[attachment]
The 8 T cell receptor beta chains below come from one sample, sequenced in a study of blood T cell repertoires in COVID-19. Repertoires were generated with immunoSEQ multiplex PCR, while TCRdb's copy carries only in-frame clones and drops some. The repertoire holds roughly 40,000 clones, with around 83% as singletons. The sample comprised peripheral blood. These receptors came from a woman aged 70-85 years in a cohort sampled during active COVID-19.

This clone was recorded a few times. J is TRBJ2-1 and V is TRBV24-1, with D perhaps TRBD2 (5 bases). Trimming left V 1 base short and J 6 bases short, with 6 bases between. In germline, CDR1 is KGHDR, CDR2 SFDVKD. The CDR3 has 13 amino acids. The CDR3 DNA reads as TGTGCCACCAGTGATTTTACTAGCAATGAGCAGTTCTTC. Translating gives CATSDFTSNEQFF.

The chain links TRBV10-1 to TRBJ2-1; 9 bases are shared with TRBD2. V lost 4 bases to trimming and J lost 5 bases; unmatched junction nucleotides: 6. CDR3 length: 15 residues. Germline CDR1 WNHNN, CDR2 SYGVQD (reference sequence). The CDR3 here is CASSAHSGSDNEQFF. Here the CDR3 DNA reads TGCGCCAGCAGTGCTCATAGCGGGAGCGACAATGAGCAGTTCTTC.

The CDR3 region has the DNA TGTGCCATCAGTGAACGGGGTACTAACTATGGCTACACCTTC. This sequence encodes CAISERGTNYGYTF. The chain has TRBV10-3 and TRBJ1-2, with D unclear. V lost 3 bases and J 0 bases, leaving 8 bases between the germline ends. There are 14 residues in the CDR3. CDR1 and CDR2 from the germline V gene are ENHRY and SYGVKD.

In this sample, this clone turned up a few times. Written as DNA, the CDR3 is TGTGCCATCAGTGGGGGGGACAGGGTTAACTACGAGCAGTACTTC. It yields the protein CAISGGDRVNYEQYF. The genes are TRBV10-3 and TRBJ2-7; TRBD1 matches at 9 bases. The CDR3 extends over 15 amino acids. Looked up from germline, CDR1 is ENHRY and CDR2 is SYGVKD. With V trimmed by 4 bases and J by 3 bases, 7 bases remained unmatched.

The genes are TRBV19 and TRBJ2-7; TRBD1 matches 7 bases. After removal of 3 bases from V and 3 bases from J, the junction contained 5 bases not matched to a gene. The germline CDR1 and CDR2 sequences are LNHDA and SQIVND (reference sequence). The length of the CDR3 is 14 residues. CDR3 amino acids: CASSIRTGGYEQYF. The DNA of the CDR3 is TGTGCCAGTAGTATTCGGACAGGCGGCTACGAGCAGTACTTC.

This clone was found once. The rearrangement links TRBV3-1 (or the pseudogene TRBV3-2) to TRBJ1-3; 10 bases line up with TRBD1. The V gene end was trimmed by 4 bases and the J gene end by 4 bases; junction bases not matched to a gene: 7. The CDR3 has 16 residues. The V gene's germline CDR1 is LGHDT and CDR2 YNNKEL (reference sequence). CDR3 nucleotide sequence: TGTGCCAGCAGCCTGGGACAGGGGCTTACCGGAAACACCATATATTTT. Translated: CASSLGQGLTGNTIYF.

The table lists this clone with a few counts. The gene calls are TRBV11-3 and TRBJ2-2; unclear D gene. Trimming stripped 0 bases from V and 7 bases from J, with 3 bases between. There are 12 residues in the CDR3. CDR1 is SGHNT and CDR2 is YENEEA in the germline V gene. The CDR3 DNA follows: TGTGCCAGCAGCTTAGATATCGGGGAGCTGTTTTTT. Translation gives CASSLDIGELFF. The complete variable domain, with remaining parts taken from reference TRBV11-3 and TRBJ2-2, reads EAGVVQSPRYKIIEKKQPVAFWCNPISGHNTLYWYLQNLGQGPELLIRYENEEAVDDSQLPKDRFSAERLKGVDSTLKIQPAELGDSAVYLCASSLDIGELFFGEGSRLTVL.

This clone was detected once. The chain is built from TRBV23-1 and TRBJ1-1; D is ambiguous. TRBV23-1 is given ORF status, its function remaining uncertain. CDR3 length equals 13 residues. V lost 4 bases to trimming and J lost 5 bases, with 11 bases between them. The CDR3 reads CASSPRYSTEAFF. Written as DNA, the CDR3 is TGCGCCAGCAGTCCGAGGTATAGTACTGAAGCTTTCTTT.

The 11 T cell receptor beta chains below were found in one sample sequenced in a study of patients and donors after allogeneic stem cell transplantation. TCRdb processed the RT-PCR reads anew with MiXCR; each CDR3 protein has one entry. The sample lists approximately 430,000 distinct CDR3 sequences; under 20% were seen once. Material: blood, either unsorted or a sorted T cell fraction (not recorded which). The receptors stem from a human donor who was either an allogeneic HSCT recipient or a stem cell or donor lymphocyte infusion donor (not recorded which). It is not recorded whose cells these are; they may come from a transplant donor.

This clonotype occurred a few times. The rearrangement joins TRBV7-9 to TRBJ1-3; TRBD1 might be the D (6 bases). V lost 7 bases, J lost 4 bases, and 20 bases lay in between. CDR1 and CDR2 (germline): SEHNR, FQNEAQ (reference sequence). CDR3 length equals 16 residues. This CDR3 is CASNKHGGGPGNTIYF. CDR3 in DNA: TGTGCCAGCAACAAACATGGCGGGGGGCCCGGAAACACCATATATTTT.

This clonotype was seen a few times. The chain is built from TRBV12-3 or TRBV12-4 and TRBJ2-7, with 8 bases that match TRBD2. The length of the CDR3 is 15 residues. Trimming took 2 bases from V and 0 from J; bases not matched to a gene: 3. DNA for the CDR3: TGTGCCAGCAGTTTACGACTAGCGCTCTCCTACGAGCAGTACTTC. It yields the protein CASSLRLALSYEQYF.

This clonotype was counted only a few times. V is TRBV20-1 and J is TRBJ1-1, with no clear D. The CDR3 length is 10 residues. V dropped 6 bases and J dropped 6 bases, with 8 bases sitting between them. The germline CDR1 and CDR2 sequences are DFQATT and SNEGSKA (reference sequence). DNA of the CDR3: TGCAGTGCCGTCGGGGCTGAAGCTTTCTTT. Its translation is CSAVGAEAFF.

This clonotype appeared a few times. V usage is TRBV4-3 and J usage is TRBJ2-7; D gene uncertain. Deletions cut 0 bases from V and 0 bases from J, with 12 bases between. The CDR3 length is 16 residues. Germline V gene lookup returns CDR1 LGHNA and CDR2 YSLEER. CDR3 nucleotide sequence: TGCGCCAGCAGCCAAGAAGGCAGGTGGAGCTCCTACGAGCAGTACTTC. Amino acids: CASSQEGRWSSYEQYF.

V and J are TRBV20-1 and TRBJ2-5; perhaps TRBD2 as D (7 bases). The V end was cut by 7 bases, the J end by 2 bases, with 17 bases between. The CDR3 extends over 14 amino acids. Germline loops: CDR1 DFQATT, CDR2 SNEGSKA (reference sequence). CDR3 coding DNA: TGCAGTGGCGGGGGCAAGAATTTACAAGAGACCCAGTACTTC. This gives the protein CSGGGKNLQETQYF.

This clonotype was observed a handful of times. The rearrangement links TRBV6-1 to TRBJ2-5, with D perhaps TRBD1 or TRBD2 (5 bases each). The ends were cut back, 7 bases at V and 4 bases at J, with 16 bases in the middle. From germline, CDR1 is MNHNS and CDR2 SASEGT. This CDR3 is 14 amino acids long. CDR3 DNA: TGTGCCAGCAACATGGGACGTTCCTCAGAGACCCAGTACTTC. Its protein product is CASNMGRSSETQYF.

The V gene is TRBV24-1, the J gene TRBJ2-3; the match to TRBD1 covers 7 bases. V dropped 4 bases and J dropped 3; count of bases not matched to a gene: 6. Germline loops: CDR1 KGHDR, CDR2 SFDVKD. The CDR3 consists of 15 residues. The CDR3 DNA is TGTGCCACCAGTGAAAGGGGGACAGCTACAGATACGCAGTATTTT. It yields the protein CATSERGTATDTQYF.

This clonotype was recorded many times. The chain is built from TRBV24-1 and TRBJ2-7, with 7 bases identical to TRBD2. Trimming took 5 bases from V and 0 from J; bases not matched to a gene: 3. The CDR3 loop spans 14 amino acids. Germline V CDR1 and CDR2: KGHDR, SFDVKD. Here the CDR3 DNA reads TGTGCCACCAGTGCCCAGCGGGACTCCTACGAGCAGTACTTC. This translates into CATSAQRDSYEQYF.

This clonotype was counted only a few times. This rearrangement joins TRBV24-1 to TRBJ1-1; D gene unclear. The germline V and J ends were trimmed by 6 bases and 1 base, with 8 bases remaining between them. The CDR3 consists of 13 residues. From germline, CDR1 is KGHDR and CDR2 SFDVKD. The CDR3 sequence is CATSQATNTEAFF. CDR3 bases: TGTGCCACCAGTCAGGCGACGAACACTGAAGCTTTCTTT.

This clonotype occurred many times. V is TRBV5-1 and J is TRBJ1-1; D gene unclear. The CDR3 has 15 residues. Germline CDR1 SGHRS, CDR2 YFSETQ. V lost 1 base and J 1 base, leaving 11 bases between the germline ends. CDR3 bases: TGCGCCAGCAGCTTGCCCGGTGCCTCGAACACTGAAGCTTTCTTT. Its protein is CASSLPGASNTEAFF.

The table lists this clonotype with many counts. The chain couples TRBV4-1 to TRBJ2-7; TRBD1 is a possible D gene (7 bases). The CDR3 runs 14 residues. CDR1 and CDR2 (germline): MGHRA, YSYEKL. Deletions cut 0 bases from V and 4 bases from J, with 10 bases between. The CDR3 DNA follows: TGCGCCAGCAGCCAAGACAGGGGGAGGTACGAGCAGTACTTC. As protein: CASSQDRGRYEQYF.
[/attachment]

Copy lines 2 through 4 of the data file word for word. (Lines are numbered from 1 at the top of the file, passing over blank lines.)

This clone was recorded a few times. J is TRBJ2-1 and V is TRBV24-1, with D perhaps TRBD2 (5 bases). Trimming left V 1 base short and J 6 bases short, with 6 bases between. In germline, CDR1 is KGHDR, CDR2 SFDVKD. The CDR3 has 13 amino acids. The CDR3 DNA reads as TGTGCCACCAGTGATTTTACTAGCAATGAGCAGTTCTTC. Translating gives CATSDFTSNEQFF.

The chain links TRBV10-1 to TRBJ2-1; 9 bases are shared with TRBD2. V lost 4 bases to trimming and J lost 5 bases; unmatched junction nucleotides: 6. CDR3 length: 15 residues. Germline CDR1 WNHNN, CDR2 SYGVQD (reference sequence). The CDR3 here is CASSAHSGSDNEQFF. Here the CDR3 DNA reads TGCGCCAGCAGTGCTCATAGCGGGAGCGACAATGAGCAGTTCTTC.

The CDR3 region has the DNA TGTGCCATCAGTGAACGGGGTACTAACTATGGCTACACCTTC. This sequence encodes CAISERGTNYGYTF. The chain has TRBV10-3 and TRBJ1-2, with D unclear. V lost 3 bases and J 0 bases, leaving 8 bases between the germline ends. There are 14 residues in the CDR3. CDR1 and CDR2 from the germline V gene are ENHRY and SYGVKD.